From Burr, by Gore Vidal, 1973. (Novel 1 in the 7-novel "Narratives of Empire" series, named the American Chronicle(s) series by Vidal's publisher.)
Burr begins in 1833, New York City. In the novel, observations of the protagonist, Charles "Charlie" Schuyler, a young man apprenticing in Aaron Burr's New York law office, are combined with passages from Aaron's Burr's memoirs, fictionalized by Vidal, which focus heavily on Burr's fellow Revolutionary heroes and the Founding Fathers. The novel's events span 1775-1836.
Leggett [chief editor of the Evening Post] looked at me with--well, amused scorn, as the English novelists say.
"Too long?" I had [written for him] a straightforward two-page description of [Aaron Burr's] wedding.
Leggett sighed. "We are interested in destroying Mr. Biddle's [national] bank, in promoting free trade, in the gradual abolition of slavery, in workers' unions. We are not interested in a retired whore's wedding to a traitor."
I was obliged to defend...Colonel [Burr.] "Aaron Burr is not a traitor, as far as we know. Madame Jumel is not a whore but a respectable and rich widow no matter what she might have been years ago. And this is damned interesting. The two most notorious people in New York have got married."
Leggett gave a long wheeze, to dignify disgust.... He failed [years ago] on the stage. Yet of course he is an actor.... As a journalist he has taken all politics and literature for his field, and is famous.
The curtain-raiser to Leggett's continuing drama occurred when he was cashiered from the navy for fighting a duel. At the court-martial he insulted his commanding officer with a tirade of quotations from Shakespeare.... Now he is a power in [New York City.] Yet he is plainly dying: a once solid frame shattered first by yellow fever in the navy, then consumption.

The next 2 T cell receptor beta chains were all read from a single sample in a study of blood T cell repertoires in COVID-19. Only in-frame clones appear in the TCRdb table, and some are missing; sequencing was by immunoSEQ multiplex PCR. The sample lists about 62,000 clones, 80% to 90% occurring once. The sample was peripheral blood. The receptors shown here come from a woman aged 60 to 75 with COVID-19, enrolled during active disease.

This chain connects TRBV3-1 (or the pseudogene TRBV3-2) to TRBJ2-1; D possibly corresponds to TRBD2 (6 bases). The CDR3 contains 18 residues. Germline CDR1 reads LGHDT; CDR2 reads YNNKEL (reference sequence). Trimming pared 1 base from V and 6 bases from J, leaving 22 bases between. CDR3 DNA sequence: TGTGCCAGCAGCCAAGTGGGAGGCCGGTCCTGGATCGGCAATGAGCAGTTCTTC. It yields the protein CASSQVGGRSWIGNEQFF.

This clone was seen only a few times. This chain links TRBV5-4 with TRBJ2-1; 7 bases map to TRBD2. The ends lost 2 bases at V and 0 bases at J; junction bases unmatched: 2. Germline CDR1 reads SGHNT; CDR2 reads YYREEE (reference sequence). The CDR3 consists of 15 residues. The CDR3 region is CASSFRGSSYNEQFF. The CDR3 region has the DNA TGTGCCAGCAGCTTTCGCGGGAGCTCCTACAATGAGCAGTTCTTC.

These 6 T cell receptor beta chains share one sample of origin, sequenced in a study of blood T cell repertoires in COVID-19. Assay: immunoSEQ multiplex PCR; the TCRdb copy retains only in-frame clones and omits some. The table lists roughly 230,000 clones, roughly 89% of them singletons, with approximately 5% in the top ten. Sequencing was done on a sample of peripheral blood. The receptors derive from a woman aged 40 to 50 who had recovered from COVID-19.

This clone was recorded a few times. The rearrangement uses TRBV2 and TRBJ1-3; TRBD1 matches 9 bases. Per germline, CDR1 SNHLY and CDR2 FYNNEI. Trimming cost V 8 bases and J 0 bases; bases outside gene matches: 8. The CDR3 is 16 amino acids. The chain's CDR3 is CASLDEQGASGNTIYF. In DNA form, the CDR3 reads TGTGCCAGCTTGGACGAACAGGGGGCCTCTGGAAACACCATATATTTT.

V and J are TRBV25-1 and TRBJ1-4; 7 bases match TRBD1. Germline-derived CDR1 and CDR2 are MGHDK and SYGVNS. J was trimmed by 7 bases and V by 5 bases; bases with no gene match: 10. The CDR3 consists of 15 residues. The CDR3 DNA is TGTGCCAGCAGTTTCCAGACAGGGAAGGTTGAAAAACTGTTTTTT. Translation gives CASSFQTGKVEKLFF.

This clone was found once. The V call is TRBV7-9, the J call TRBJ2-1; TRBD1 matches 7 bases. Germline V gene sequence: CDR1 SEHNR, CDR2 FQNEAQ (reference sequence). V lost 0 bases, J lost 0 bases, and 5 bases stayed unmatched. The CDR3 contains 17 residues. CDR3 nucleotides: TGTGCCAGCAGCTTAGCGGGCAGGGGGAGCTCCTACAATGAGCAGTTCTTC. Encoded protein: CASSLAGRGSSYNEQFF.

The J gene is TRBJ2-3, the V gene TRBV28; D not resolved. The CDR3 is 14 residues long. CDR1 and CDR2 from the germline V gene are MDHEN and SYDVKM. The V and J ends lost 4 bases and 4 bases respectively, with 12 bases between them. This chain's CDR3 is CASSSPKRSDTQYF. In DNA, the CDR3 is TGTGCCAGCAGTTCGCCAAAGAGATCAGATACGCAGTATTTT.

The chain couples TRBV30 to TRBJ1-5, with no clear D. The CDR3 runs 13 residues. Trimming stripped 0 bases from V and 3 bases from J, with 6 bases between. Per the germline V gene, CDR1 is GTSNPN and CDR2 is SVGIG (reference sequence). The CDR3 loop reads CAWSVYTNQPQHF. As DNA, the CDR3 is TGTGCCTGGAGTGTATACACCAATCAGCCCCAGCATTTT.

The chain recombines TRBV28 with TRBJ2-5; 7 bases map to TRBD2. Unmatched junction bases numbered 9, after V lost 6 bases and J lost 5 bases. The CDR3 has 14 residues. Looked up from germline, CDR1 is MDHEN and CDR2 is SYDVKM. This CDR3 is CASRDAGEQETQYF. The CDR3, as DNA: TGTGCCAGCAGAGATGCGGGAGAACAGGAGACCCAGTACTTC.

Leggett feels that to be excitingly right in general is better than to be dully accurate in particular. That is why he is such an effective journalist.
[From Aaron Burr's journal:] Towards the end of July, [1775,] I was watching a ragged company of New Yorkers at drill when General Washington approached. . . .
As Washington returned my salute I looked up into his face: the yellow pock-marked skin was lightly covered with powder; the gray eyes sunk in cavernous sockets were lusterless; the expression was grave but somewhat vacant.
[He] walked towards [two drunken soldiers fighting savagely]. For a large, rather ungainly man (he had the hips, buttocks and bosom of a woman), Washington could move with brutal swiftness.
[From Aaron Burr's journal:] Although Washington was always short of money, he lived grandly. Later in the war, we were all startled and amused when his mother put it about that son George had robbed her of everything and so, being destitute, she was forced to apply to the Virginia Assembly for a pension.... When word came for her son's "victory" at Trenton, the virago was quoted as saying, "here is too much flattery."
[From Aaron Burr's journal]: [Thomas Jefferson] had the fortunate gift of believing implicitly anything he himself said at the moment he said it.